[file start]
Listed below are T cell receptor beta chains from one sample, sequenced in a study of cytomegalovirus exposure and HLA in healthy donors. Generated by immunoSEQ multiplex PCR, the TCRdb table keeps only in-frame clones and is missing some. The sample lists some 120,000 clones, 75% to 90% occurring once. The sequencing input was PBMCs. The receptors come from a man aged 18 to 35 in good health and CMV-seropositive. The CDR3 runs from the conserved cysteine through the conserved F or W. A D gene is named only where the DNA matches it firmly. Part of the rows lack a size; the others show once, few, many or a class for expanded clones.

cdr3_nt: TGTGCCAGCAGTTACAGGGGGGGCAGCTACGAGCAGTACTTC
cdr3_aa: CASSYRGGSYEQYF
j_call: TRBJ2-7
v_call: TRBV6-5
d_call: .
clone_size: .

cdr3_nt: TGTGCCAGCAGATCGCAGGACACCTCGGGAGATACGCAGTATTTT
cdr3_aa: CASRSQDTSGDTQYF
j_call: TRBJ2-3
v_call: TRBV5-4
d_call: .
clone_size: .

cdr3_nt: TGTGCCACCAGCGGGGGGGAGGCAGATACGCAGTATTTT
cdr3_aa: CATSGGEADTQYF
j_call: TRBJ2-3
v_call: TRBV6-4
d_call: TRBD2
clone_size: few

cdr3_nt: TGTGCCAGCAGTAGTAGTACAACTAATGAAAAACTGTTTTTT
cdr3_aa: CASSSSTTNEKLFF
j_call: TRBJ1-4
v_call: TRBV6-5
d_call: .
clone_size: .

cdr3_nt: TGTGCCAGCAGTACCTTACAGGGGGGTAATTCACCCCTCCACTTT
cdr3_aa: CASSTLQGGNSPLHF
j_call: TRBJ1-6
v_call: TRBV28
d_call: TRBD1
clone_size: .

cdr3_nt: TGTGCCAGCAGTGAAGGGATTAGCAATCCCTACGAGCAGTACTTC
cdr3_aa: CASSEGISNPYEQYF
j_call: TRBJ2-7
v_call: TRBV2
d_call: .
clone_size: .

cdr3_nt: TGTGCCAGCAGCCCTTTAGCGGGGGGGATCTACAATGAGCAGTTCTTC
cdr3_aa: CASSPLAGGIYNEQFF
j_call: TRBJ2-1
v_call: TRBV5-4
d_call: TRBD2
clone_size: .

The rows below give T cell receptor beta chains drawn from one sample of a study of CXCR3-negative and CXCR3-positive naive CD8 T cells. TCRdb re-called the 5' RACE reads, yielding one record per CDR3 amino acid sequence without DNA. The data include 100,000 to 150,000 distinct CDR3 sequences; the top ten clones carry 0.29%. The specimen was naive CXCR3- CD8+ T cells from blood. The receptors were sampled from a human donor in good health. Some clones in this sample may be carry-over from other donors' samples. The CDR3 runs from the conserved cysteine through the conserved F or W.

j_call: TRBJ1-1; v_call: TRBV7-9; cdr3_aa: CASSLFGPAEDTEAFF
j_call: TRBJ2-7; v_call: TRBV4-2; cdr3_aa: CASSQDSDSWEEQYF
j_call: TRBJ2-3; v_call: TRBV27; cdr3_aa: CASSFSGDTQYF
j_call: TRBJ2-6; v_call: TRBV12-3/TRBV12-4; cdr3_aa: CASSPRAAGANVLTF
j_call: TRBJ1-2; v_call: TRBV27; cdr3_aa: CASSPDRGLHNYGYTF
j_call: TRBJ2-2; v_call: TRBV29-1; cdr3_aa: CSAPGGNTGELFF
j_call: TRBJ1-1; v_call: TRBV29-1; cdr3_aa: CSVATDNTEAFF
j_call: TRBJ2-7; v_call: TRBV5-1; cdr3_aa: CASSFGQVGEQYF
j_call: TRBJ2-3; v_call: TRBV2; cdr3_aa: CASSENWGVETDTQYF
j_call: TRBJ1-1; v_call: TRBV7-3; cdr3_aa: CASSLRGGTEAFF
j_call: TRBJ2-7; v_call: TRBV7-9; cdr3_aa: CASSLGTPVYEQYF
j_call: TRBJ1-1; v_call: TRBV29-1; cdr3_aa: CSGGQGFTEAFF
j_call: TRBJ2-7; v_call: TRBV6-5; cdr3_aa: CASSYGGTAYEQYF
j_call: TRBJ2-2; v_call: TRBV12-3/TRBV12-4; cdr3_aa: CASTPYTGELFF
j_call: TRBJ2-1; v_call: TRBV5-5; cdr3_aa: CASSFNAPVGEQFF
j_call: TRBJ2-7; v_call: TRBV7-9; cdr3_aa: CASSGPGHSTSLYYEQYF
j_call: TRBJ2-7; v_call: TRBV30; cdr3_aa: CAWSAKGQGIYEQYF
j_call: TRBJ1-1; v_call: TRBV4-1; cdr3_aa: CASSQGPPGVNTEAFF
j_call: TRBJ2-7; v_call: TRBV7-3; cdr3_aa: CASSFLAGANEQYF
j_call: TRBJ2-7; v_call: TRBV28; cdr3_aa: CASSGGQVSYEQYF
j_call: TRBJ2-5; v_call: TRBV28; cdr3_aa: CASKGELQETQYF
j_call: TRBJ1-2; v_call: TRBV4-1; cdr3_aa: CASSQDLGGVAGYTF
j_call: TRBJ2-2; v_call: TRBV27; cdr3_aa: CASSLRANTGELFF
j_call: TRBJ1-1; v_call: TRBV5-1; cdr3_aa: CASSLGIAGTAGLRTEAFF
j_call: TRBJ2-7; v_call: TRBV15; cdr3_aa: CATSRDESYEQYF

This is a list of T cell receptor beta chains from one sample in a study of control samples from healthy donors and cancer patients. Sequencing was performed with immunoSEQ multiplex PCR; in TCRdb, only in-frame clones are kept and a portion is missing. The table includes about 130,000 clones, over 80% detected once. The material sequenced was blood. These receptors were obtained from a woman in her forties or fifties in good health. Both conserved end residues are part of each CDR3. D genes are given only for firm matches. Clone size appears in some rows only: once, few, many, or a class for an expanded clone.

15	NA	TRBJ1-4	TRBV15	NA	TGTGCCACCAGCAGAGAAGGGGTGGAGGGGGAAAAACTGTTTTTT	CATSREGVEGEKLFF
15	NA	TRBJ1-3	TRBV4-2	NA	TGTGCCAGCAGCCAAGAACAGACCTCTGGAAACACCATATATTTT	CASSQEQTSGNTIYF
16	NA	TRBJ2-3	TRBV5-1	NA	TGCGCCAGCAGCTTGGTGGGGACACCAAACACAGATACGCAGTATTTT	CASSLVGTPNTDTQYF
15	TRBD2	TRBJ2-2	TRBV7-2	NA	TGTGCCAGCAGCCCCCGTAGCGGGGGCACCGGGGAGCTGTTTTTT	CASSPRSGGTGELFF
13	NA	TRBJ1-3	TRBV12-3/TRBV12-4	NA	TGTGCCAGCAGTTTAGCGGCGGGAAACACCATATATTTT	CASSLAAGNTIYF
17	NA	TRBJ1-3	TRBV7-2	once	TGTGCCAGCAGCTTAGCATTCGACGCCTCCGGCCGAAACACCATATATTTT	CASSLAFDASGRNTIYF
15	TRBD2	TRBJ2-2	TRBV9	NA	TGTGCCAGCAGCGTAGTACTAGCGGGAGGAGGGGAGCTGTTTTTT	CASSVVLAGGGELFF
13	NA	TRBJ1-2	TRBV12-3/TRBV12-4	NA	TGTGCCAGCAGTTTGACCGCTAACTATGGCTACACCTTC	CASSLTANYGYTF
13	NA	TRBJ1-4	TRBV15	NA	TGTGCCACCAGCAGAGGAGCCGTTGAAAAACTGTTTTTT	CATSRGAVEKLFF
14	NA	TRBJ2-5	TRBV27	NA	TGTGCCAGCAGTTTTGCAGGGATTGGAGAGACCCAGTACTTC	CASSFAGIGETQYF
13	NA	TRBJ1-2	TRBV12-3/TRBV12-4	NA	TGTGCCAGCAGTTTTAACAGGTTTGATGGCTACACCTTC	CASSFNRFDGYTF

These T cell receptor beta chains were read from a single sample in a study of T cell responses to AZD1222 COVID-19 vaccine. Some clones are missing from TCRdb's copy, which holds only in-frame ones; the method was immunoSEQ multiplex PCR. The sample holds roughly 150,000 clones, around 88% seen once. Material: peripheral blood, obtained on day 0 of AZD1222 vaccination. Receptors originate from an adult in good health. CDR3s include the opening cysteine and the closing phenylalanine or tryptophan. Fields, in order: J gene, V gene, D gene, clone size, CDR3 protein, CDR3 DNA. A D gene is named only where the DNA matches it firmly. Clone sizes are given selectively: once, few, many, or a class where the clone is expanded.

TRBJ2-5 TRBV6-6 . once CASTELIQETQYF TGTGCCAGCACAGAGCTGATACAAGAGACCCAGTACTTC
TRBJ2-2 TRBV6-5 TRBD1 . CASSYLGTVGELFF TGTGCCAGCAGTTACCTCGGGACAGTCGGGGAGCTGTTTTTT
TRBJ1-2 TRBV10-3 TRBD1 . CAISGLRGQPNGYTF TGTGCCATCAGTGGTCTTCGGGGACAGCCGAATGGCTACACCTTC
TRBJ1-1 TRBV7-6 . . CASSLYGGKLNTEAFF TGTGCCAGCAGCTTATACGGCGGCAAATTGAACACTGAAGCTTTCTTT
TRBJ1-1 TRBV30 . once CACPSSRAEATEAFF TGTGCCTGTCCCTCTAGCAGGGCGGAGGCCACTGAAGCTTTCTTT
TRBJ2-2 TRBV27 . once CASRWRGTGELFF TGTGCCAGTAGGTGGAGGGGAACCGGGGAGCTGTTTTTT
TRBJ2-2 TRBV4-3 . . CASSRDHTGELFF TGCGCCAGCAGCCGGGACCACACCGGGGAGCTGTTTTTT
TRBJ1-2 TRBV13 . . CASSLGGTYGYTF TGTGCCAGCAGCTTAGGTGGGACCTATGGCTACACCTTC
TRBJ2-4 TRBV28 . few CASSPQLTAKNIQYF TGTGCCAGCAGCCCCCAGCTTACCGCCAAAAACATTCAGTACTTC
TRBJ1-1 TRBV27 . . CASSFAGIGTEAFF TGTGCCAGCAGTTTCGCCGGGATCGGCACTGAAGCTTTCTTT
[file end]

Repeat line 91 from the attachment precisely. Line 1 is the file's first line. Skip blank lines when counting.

TRBJ2-4 TRBV28 . few CASSPQLTAKNIQYF TGTGCCAGCAGCCCCCAGCTTACCGCCAAAAACATTCAGTACTTC